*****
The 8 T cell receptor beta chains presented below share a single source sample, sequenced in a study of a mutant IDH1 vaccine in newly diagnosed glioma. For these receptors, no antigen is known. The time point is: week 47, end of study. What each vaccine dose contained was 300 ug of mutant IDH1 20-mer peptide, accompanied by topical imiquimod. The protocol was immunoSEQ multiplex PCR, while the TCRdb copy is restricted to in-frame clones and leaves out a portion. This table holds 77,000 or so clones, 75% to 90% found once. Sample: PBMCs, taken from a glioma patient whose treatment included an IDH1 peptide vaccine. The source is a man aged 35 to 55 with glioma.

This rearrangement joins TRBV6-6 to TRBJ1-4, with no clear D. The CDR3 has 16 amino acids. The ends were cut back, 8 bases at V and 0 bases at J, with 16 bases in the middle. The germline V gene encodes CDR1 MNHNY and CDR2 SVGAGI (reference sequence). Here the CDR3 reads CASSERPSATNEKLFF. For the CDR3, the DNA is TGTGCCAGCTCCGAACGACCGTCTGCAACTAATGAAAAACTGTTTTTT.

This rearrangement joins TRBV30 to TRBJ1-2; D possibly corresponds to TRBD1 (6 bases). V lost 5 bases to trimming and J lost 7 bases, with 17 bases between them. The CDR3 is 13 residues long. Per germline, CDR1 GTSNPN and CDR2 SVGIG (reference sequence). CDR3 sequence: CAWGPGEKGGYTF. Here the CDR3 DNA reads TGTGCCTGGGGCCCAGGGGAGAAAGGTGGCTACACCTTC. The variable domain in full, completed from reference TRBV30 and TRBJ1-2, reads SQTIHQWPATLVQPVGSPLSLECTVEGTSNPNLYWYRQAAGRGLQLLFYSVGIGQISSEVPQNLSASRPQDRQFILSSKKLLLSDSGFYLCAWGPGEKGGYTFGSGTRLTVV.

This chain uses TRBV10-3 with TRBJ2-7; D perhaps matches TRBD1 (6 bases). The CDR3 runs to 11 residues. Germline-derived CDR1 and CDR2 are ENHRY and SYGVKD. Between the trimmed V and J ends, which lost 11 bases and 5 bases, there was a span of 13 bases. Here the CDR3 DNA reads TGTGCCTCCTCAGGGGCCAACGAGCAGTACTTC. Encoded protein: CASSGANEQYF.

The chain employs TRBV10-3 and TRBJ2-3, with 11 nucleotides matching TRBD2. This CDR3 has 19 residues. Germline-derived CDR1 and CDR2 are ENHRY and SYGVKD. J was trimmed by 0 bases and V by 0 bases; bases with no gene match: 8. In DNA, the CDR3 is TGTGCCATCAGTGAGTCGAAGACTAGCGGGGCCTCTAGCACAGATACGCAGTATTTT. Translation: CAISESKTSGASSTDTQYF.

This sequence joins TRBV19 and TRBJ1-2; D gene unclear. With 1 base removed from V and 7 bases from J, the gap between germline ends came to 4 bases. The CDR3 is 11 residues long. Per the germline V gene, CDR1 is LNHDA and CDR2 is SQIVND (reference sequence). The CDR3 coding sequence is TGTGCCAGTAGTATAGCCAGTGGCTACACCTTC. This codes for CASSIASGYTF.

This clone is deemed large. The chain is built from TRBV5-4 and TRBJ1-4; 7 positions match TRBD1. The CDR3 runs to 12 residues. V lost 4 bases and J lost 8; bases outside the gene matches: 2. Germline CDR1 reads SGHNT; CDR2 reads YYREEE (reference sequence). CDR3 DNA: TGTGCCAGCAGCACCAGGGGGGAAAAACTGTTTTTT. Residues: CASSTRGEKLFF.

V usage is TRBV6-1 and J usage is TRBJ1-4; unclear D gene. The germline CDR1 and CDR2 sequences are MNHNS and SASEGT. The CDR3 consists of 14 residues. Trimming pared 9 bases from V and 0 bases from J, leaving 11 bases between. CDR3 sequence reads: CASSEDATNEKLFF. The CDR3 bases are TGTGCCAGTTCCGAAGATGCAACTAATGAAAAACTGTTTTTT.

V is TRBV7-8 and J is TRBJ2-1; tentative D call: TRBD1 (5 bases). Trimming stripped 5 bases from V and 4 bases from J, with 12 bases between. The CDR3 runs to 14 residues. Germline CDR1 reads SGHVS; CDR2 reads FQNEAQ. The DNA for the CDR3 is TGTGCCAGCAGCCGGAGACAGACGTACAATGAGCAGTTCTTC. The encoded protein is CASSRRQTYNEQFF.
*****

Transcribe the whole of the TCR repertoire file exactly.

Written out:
The 8 T cell receptor beta chains presented below share a single source sample, sequenced in a study of a mutant IDH1 vaccine in newly diagnosed glioma. For these receptors, no antigen is known. The time point is: week 47, end of study. What each vaccine dose contained was 300 ug of mutant IDH1 20-mer peptide, accompanied by topical imiquimod. The protocol was immunoSEQ multiplex PCR, while the TCRdb copy is restricted to in-frame clones and leaves out a portion. This table holds 77,000 or so clones, 75% to 90% found once. Sample: PBMCs, taken from a glioma patient whose treatment included an IDH1 peptide vaccine. The source is a man aged 35 to 55 with glioma.

This rearrangement joins TRBV6-6 to TRBJ1-4, with no clear D. The CDR3 has 16 amino acids. The ends were cut back, 8 bases at V and 0 bases at J, with 16 bases in the middle. The germline V gene encodes CDR1 MNHNY and CDR2 SVGAGI (reference sequence). Here the CDR3 reads CASSERPSATNEKLFF. For the CDR3, the DNA is TGTGCCAGCTCCGAACGACCGTCTGCAACTAATGAAAAACTGTTTTTT.

This rearrangement joins TRBV30 to TRBJ1-2; D possibly corresponds to TRBD1 (6 bases). V lost 5 bases to trimming and J lost 7 bases, with 17 bases between them. The CDR3 is 13 residues long. Per germline, CDR1 GTSNPN and CDR2 SVGIG (reference sequence). CDR3 sequence: CAWGPGEKGGYTF. Here the CDR3 DNA reads TGTGCCTGGGGCCCAGGGGAGAAAGGTGGCTACACCTTC. The variable domain in full, completed from reference TRBV30 and TRBJ1-2, reads SQTIHQWPATLVQPVGSPLSLECTVEGTSNPNLYWYRQAAGRGLQLLFYSVGIGQISSEVPQNLSASRPQDRQFILSSKKLLLSDSGFYLCAWGPGEKGGYTFGSGTRLTVV.

This chain uses TRBV10-3 with TRBJ2-7; D perhaps matches TRBD1 (6 bases). The CDR3 runs to 11 residues. Germline-derived CDR1 and CDR2 are ENHRY and SYGVKD. Between the trimmed V and J ends, which lost 11 bases and 5 bases, there was a span of 13 bases. Here the CDR3 DNA reads TGTGCCTCCTCAGGGGCCAACGAGCAGTACTTC. Encoded protein: CASSGANEQYF.

The chain employs TRBV10-3 and TRBJ2-3, with 11 nucleotides matching TRBD2. This CDR3 has 19 residues. Germline-derived CDR1 and CDR2 are ENHRY and SYGVKD. J was trimmed by 0 bases and V by 0 bases; bases with no gene match: 8. In DNA, the CDR3 is TGTGCCATCAGTGAGTCGAAGACTAGCGGGGCCTCTAGCACAGATACGCAGTATTTT. Translation: CAISESKTSGASSTDTQYF.

This sequence joins TRBV19 and TRBJ1-2; D gene unclear. With 1 base removed from V and 7 bases from J, the gap between germline ends came to 4 bases. The CDR3 is 11 residues long. Per the germline V gene, CDR1 is LNHDA and CDR2 is SQIVND (reference sequence). The CDR3 coding sequence is TGTGCCAGTAGTATAGCCAGTGGCTACACCTTC. This codes for CASSIASGYTF.

This clone is deemed large. The chain is built from TRBV5-4 and TRBJ1-4; 7 positions match TRBD1. The CDR3 runs to 12 residues. V lost 4 bases and J lost 8; bases outside the gene matches: 2. Germline CDR1 reads SGHNT; CDR2 reads YYREEE (reference sequence). CDR3 DNA: TGTGCCAGCAGCACCAGGGGGGAAAAACTGTTTTTT. Residues: CASSTRGEKLFF.

V usage is TRBV6-1 and J usage is TRBJ1-4; unclear D gene. The germline CDR1 and CDR2 sequences are MNHNS and SASEGT. The CDR3 consists of 14 residues. Trimming pared 9 bases from V and 0 bases from J, leaving 11 bases between. CDR3 sequence reads: CASSEDATNEKLFF. The CDR3 bases are TGTGCCAGTTCCGAAGATGCAACTAATGAAAAACTGTTTTTT.

V is TRBV7-8 and J is TRBJ2-1; tentative D call: TRBD1 (5 bases). Trimming stripped 5 bases from V and 4 bases from J, with 12 bases between. The CDR3 runs to 14 residues. Germline CDR1 reads SGHVS; CDR2 reads FQNEAQ. The DNA for the CDR3 is TGTGCCAGCAGCCGGAGACAGACGTACAATGAGCAGTTCTTC. The encoded protein is CASSRRQTYNEQFF.